As the University of Houston gets set to welcome the Alley Theatre to campus, new wayfinding signage is being installed in the arts district to help visitors find their way around.
The 41 new signs are the culmination of nearly two years of work by designLAB, a research and planning entity in the Gerald D. Hines College of Architecture, and collaborator Minor Design. They represent just the first phase of new signage that will be going up across the entire campus over the next several years as part of a larger project spearheaded by designLAB and the Campus Facilities Planning committee.
The arts district signage is being timed with the Alley Theatre performing its entire 2014-2015 season at UH’s Wortham Theatre while its downtown venue is being renovated.
"The new signage not only improve the aesthetics, but also provide more accurate and complete content," said Patrick Peters, a professor in the College of Architecture who has played a leading role in the signage project. "We worked closely with the leaders of the various entities within the arts district."
Once the arts district signs are in place, the focus will turn to the athletics district, which includes the area that encompasses the new football stadium, Hofheinz Pavilion and the baseball and softball fields. The plan is to have the athletics district signs up by the start of the fall semester and the football season.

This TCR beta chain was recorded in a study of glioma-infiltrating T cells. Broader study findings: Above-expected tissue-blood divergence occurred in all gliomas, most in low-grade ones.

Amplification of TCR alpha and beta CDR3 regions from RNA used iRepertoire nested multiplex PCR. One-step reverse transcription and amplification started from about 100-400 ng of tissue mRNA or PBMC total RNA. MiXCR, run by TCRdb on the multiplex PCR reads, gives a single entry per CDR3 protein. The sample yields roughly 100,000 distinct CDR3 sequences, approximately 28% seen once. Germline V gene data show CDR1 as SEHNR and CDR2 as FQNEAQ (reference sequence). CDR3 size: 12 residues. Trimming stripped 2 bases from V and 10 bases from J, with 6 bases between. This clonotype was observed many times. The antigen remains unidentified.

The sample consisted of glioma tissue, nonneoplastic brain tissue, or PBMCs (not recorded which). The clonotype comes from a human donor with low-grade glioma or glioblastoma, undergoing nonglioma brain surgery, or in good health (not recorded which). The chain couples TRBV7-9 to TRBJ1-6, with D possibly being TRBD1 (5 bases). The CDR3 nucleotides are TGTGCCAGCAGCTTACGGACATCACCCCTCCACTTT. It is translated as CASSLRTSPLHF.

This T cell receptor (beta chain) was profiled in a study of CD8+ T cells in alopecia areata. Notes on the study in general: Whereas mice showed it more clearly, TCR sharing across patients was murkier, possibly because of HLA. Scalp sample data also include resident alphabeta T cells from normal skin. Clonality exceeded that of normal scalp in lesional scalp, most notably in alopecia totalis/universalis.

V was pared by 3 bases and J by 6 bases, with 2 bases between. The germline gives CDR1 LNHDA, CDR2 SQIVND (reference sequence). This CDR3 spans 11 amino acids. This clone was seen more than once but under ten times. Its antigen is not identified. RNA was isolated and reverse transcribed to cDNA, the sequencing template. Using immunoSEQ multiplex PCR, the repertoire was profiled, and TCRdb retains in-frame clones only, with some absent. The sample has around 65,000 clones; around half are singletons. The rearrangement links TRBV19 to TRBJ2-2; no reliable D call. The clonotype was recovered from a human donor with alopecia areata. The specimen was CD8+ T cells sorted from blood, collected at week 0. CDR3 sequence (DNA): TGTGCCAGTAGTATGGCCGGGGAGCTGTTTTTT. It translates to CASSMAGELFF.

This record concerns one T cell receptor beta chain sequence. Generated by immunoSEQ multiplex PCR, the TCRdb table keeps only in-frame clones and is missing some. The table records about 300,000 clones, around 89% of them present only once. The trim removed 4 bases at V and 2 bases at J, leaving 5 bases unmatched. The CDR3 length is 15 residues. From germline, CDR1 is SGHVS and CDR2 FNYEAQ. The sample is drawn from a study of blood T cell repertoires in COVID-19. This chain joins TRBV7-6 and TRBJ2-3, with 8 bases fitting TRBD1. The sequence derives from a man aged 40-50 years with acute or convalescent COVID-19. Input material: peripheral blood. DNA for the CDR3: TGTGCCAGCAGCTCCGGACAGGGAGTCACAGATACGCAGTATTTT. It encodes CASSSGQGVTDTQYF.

"It is gratifying to watch the new signage incrementally replace the tired, old signs around campus. The fresh new look heralds our Tier One university," said College of Architecture Dean Patricia Belton Oliver, FAIA, founder and director of designLAB.
The wayfinding signage project breaks down the campus into eight districts: arts, athletics, professional, biomedical, residential, central core, Cullen north and ERP. Each of the districts has been assigned a specific color that is incorporated in all of its signage. Teal is the color of the arts district, while the athletics district signage will have red.
The building identification signage incorporates street addresses to comply with city of Houston requirements, which are meant to make it easier for responding emergency personnel to locate where they need to go.